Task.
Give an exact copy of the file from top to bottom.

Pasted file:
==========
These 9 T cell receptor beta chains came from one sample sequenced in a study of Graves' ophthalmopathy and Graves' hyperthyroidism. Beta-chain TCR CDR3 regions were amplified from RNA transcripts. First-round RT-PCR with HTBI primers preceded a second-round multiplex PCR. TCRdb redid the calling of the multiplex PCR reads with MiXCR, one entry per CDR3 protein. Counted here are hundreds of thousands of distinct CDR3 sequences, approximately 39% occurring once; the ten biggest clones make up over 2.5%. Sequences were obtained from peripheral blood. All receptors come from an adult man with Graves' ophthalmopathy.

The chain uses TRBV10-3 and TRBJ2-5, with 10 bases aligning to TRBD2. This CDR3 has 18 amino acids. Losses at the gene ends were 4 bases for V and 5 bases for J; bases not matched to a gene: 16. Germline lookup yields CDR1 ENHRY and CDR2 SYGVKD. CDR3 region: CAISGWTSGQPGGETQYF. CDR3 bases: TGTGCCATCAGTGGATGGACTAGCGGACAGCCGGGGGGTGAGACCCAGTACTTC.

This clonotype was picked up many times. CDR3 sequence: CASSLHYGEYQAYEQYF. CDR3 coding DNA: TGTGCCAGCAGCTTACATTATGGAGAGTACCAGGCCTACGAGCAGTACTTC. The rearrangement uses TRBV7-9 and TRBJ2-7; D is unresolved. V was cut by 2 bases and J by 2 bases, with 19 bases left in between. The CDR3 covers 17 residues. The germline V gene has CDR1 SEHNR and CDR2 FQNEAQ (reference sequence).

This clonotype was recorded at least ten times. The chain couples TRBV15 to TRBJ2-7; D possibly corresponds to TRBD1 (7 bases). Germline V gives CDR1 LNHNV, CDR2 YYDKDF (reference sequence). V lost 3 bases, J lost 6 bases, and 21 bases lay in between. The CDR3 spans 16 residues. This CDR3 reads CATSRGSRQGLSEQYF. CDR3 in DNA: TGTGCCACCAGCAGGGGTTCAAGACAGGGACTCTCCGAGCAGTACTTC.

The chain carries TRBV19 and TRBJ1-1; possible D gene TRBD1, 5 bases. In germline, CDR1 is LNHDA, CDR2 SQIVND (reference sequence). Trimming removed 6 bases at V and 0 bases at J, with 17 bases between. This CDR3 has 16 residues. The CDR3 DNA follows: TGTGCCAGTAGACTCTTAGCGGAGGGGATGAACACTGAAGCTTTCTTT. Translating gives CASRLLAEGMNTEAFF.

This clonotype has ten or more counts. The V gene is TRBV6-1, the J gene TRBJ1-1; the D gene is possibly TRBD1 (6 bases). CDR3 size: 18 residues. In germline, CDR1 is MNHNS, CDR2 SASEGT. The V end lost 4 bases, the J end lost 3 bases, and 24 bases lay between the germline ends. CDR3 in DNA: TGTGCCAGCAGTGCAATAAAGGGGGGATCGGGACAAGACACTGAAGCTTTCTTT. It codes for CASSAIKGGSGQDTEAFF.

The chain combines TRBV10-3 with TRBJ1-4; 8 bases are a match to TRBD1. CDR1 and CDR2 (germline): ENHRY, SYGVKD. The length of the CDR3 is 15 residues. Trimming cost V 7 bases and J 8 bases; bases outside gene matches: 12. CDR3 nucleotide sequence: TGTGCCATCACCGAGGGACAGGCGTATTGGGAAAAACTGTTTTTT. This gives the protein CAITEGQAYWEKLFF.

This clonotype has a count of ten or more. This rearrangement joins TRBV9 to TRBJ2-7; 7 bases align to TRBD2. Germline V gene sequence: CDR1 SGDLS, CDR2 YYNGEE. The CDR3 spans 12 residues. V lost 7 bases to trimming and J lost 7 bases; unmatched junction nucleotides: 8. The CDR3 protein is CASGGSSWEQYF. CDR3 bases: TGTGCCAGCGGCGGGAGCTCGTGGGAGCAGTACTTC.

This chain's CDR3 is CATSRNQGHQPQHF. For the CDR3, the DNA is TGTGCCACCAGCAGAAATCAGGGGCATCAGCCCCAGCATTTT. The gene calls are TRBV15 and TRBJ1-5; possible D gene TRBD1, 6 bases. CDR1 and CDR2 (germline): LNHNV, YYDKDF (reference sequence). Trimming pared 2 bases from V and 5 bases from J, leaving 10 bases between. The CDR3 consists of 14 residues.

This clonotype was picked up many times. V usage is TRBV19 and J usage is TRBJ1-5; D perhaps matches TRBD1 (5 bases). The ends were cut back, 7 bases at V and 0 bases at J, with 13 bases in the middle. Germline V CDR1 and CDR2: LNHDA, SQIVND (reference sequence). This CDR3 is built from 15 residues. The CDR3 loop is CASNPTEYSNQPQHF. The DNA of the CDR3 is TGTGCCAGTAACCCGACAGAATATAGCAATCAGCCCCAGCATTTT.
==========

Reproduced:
These 9 T cell receptor beta chains came from one sample sequenced in a study of Graves' ophthalmopathy and Graves' hyperthyroidism. Beta-chain TCR CDR3 regions were amplified from RNA transcripts. First-round RT-PCR with HTBI primers preceded a second-round multiplex PCR. TCRdb redid the calling of the multiplex PCR reads with MiXCR, one entry per CDR3 protein. Counted here are hundreds of thousands of distinct CDR3 sequences, approximately 39% occurring once; the ten biggest clones make up over 2.5%. Sequences were obtained from peripheral blood. All receptors come from an adult man with Graves' ophthalmopathy.

The chain uses TRBV10-3 and TRBJ2-5, with 10 bases aligning to TRBD2. This CDR3 has 18 amino acids. Losses at the gene ends were 4 bases for V and 5 bases for J; bases not matched to a gene: 16. Germline lookup yields CDR1 ENHRY and CDR2 SYGVKD. CDR3 region: CAISGWTSGQPGGETQYF. CDR3 bases: TGTGCCATCAGTGGATGGACTAGCGGACAGCCGGGGGGTGAGACCCAGTACTTC.

This clonotype was picked up many times. CDR3 sequence: CASSLHYGEYQAYEQYF. CDR3 coding DNA: TGTGCCAGCAGCTTACATTATGGAGAGTACCAGGCCTACGAGCAGTACTTC. The rearrangement uses TRBV7-9 and TRBJ2-7; D is unresolved. V was cut by 2 bases and J by 2 bases, with 19 bases left in between. The CDR3 covers 17 residues. The germline V gene has CDR1 SEHNR and CDR2 FQNEAQ (reference sequence).

This clonotype was recorded at least ten times. The chain couples TRBV15 to TRBJ2-7; D possibly corresponds to TRBD1 (7 bases). Germline V gives CDR1 LNHNV, CDR2 YYDKDF (reference sequence). V lost 3 bases, J lost 6 bases, and 21 bases lay in between. The CDR3 spans 16 residues. This CDR3 reads CATSRGSRQGLSEQYF. CDR3 in DNA: TGTGCCACCAGCAGGGGTTCAAGACAGGGACTCTCCGAGCAGTACTTC.

The chain carries TRBV19 and TRBJ1-1; possible D gene TRBD1, 5 bases. In germline, CDR1 is LNHDA, CDR2 SQIVND (reference sequence). Trimming removed 6 bases at V and 0 bases at J, with 17 bases between. This CDR3 has 16 residues. The CDR3 DNA follows: TGTGCCAGTAGACTCTTAGCGGAGGGGATGAACACTGAAGCTTTCTTT. Translating gives CASRLLAEGMNTEAFF.

This clonotype has ten or more counts. The V gene is TRBV6-1, the J gene TRBJ1-1; the D gene is possibly TRBD1 (6 bases). CDR3 size: 18 residues. In germline, CDR1 is MNHNS, CDR2 SASEGT. The V end lost 4 bases, the J end lost 3 bases, and 24 bases lay between the germline ends. CDR3 in DNA: TGTGCCAGCAGTGCAATAAAGGGGGGATCGGGACAAGACACTGAAGCTTTCTTT. It codes for CASSAIKGGSGQDTEAFF.

The chain combines TRBV10-3 with TRBJ1-4; 8 bases are a match to TRBD1. CDR1 and CDR2 (germline): ENHRY, SYGVKD. The length of the CDR3 is 15 residues. Trimming cost V 7 bases and J 8 bases; bases outside gene matches: 12. CDR3 nucleotide sequence: TGTGCCATCACCGAGGGACAGGCGTATTGGGAAAAACTGTTTTTT. This gives the protein CAITEGQAYWEKLFF.

This clonotype has a count of ten or more. This rearrangement joins TRBV9 to TRBJ2-7; 7 bases align to TRBD2. Germline V gene sequence: CDR1 SGDLS, CDR2 YYNGEE. The CDR3 spans 12 residues. V lost 7 bases to trimming and J lost 7 bases; unmatched junction nucleotides: 8. The CDR3 protein is CASGGSSWEQYF. CDR3 bases: TGTGCCAGCGGCGGGAGCTCGTGGGAGCAGTACTTC.

This chain's CDR3 is CATSRNQGHQPQHF. For the CDR3, the DNA is TGTGCCACCAGCAGAAATCAGGGGCATCAGCCCCAGCATTTT. The gene calls are TRBV15 and TRBJ1-5; possible D gene TRBD1, 6 bases. CDR1 and CDR2 (germline): LNHNV, YYDKDF (reference sequence). Trimming pared 2 bases from V and 5 bases from J, leaving 10 bases between. The CDR3 consists of 14 residues.

This clonotype was picked up many times. V usage is TRBV19 and J usage is TRBJ1-5; D perhaps matches TRBD1 (5 bases). The ends were cut back, 7 bases at V and 0 bases at J, with 13 bases in the middle. Germline V CDR1 and CDR2: LNHDA, SQIVND (reference sequence). This CDR3 is built from 15 residues. The CDR3 loop is CASNPTEYSNQPQHF. The DNA of the CDR3 is TGTGCCAGTAACCCGACAGAATATAGCAATCAGCCCCAGCATTTT.